Gordon Thorpe

Gordon Thorpe

Birthday: 11 August 1922, Lakin, Kansas, USA
Gordon Thorpe was born in Lakin, Kansas where he was raised until age five. His father, Harold Thorpe, independently wealthy, with a reputation for owning the largest cars available, then divorced Gordon's mother, Lois, and he later moved to Reno, Nevada, where he worked as an expert card dealer until retirement. Gordon, with his mother, moved... Show more »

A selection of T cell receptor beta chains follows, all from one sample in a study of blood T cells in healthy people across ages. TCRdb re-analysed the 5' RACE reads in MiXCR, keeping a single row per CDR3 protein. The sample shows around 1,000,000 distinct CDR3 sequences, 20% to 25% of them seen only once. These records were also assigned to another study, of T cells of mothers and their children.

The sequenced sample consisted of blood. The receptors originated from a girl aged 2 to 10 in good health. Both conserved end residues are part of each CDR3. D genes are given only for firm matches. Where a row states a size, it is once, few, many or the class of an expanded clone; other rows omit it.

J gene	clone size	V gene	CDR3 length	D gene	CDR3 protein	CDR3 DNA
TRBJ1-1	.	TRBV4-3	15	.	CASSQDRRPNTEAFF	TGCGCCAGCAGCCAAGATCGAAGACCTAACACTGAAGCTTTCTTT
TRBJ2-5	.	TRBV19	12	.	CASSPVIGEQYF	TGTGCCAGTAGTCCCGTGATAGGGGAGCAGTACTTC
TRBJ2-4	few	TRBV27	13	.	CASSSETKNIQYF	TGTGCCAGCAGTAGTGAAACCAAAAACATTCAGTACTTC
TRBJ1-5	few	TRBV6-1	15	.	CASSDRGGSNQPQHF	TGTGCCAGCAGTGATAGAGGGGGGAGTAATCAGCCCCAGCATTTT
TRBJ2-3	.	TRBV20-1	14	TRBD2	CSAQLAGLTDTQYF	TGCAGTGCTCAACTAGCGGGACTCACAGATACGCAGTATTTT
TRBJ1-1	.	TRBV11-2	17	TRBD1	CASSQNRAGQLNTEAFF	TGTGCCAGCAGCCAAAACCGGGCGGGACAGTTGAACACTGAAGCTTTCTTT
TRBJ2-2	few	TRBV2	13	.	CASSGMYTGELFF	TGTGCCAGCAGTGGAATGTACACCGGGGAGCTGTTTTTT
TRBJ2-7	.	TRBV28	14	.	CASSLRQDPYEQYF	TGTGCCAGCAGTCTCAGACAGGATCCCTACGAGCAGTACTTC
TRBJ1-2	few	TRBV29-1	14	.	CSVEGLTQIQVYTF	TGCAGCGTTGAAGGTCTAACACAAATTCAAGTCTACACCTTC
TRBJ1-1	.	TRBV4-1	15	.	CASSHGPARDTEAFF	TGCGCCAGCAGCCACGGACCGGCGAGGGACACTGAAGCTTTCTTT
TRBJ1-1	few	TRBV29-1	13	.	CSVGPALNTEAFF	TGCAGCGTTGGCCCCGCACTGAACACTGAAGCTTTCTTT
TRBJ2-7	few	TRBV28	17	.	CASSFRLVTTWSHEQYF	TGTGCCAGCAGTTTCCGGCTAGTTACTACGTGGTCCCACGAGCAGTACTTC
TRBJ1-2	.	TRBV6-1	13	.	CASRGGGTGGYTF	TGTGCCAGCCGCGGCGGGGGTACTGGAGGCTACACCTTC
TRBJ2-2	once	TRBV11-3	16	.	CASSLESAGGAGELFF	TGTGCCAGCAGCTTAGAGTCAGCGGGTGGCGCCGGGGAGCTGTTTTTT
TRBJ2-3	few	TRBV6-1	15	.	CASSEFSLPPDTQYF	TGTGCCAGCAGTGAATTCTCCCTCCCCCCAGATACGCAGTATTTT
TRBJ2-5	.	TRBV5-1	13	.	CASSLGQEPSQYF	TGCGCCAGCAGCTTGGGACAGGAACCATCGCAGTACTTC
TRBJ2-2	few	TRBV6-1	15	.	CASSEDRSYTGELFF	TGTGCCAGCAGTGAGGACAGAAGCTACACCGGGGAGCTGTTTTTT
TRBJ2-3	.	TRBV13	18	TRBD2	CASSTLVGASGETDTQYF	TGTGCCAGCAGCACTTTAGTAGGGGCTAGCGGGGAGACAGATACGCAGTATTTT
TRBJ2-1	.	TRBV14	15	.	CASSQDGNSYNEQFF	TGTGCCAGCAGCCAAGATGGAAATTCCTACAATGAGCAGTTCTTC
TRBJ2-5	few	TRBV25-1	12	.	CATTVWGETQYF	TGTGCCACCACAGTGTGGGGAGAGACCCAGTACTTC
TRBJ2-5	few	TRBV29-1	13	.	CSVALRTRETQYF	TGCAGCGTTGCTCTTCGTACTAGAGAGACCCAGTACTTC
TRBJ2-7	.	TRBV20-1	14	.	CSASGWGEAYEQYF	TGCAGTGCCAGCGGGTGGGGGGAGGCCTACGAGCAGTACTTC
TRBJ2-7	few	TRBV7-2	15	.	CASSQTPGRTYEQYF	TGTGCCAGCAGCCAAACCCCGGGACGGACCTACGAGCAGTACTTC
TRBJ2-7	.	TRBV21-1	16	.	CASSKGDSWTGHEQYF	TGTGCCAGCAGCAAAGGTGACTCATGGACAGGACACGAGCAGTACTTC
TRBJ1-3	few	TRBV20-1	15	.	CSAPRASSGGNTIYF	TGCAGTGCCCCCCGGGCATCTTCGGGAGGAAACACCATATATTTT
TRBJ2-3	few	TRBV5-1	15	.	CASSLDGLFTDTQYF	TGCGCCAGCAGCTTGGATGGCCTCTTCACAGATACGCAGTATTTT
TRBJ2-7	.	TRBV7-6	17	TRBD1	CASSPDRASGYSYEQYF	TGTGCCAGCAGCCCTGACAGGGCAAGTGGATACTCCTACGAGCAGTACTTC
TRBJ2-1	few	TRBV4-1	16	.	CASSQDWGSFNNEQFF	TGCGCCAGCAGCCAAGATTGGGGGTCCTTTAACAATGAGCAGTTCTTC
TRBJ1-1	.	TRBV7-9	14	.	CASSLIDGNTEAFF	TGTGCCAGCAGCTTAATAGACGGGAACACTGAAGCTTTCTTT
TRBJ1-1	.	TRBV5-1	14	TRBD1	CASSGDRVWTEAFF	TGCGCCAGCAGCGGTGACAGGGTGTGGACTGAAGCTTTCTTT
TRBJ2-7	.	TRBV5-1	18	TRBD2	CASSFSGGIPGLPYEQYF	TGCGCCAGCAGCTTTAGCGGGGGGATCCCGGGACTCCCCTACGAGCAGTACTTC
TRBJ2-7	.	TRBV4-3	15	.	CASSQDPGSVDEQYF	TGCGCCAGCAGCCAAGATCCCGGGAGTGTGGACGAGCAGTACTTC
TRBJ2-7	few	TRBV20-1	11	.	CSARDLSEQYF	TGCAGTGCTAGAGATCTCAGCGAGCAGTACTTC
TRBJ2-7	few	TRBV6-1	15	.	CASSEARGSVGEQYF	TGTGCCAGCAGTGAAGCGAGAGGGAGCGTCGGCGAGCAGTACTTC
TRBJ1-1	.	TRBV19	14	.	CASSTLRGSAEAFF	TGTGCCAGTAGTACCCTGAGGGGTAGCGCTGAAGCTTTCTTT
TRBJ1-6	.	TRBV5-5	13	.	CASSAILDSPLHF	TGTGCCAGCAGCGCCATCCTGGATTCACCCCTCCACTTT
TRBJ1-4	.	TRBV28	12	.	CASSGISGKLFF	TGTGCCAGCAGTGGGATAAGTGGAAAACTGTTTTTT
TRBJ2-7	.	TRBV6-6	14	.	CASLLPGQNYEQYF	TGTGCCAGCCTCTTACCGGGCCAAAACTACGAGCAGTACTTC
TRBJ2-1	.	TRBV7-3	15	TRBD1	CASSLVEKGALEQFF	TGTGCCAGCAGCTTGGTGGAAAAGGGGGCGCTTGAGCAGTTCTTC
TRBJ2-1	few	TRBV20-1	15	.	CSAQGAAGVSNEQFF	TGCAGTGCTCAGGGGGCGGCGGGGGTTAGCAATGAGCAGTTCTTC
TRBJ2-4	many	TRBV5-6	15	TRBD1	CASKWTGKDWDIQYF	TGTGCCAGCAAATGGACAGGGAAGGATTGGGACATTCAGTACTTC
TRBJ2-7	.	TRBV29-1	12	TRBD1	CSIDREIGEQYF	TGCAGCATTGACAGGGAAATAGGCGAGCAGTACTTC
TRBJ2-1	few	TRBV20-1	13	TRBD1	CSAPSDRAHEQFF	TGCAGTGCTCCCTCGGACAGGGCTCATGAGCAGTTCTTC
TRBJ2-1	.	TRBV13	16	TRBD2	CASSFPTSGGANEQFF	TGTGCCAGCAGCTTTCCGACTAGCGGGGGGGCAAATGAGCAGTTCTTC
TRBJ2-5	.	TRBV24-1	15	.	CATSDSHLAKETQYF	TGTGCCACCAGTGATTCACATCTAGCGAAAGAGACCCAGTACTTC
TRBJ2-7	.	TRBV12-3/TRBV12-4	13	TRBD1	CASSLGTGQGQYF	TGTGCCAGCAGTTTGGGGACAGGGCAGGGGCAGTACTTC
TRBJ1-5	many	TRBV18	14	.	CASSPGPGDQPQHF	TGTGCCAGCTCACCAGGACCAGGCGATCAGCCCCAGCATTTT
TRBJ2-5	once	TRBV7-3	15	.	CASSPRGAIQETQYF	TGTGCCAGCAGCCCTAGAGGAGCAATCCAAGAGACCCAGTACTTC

Gordon Thorpe was born in Lakin, Kansas where he was raised until age five. His father, Harold Thorpe, independently wealthy, with a reputation for owning the largest cars available, then divorced Gordon's mother, Lois, and he later moved to Reno, Nevada, where he worked as an expert card dealer until retirement. Gordon, with his mother, moved to Los Angeles, to stay at the family mansion there on W.3rd Street. Noteworthy, Gordon's family, including Gordon, of course, were well connected and listed in all the social registers of the day, including "The Blue Book". Lois used these social connections to get Gordon special attention for a screen test, at which his talent was immediately discovered and he quickly rose to become one of the top child stars of the silent era. He was one of the chosen few able to maintain the same status into "The Talkies"throughout the 1930's. Gordon starred in features with many of the great actors of the day, Including Douglas Fairbanks, Errol Flynn, Basil Rathbone, Jackie Cooper, among others. Yet all was not rosy for young Gordon. Though famous for his beautiful head of long curly hair, this became a curse as Gordon had to quite often defend his young masculinity against the short manes of the day, and developed a strong reputation as a fighter. Unfortunately, his frequent fights, though nearly all defensive, still got him into hot water with the studios and Lois, now an overbearing stage mother. This was a source of great distress for Gordon, and often kept him from pursuing or winning even more important roles. At age 16, in the famous movie "Dawn Patrol", he portrayed a young, brave fighter-pilot. This was pivotal for Gordon, as he was finally seen no longer as a "cute child", but rather as a fine strong young man. It was as much the acceptance in his role here as the character itself that motivated Gordon to leave films, go back to Kansas, go to college, only to later join the Army Air Corps upon the outbreak of the Second World War. He did enlist for fighter pilot duty, and was commissioned as a bombardier. He flew 47 wartime bombing missions in Europe, serving heroically, receiving the Distinguished Flying Cross and three Purple Hearts. Shot down and wounded three times, figuring the odds were likely for not surviving a fourth crash-landing, he politely requested a transfer. As reward for his heroic and loyal duty, he was promptly transferred to the OSS, where he was flown over Yugoslavia, and THROWN out of the plane. With a parachute,and an instruction manual on how to use it, he managed to safely land behind enemy lines. Captain Gordon Thorpe became principal in the formation of the Yugoslavian partisan resistance He used his charisma, his international reputation as a movie actor, and his bravery under fire, to motivate and help win back Yugoslavia at the end of the war. Though not the duty he expected, Gordon turned these events into his finest hour. Following the war, he married Jeanne Selby, a screen cartoonist for Universal Studios. He tried his hand at business being immediately recruited by IBM. Prior to his divorce in 1952, brought about by his recall to active service at the outset of the Korean War, he had one son, Anthony C. Thorpe. As a side note, Anthony did also inherit Gordon's great hair and good looks, but, seeing the perils his father encountered, he was discouraged from ever seeking a role in front of the camera. Anthony does however work in the industry even today, as Property Master and in other crew positions, having done so for over 30 years and with 100's of hours of Film and TV. Gordon served again in the Korean War as an infantry commander. It seems that as the Army Air Corp was dissolved,his commission was reverted to the regular Army. Again, Gordon seemed to inherit the duties he least desired. He once remarked to his son, "I'd gladly fight the Second World War three times again if it meant I didn't have to go to Korea once!" He served bravely again, at the front lines until the end of the war, was wounded, suffered from a grenade blast, and was never the same person again. In the years following he lived a colorful though not prosperous existence. He lived in various locales throughout the western United States until he settled down, remarried and managed his own coffeehouse in Sacramento,Ca. from the 1970's until his passing in 1989. He is survived by his son, Anthony C. Thorpe, and one grandson, Morgan Cantrell Thorpe. Show less «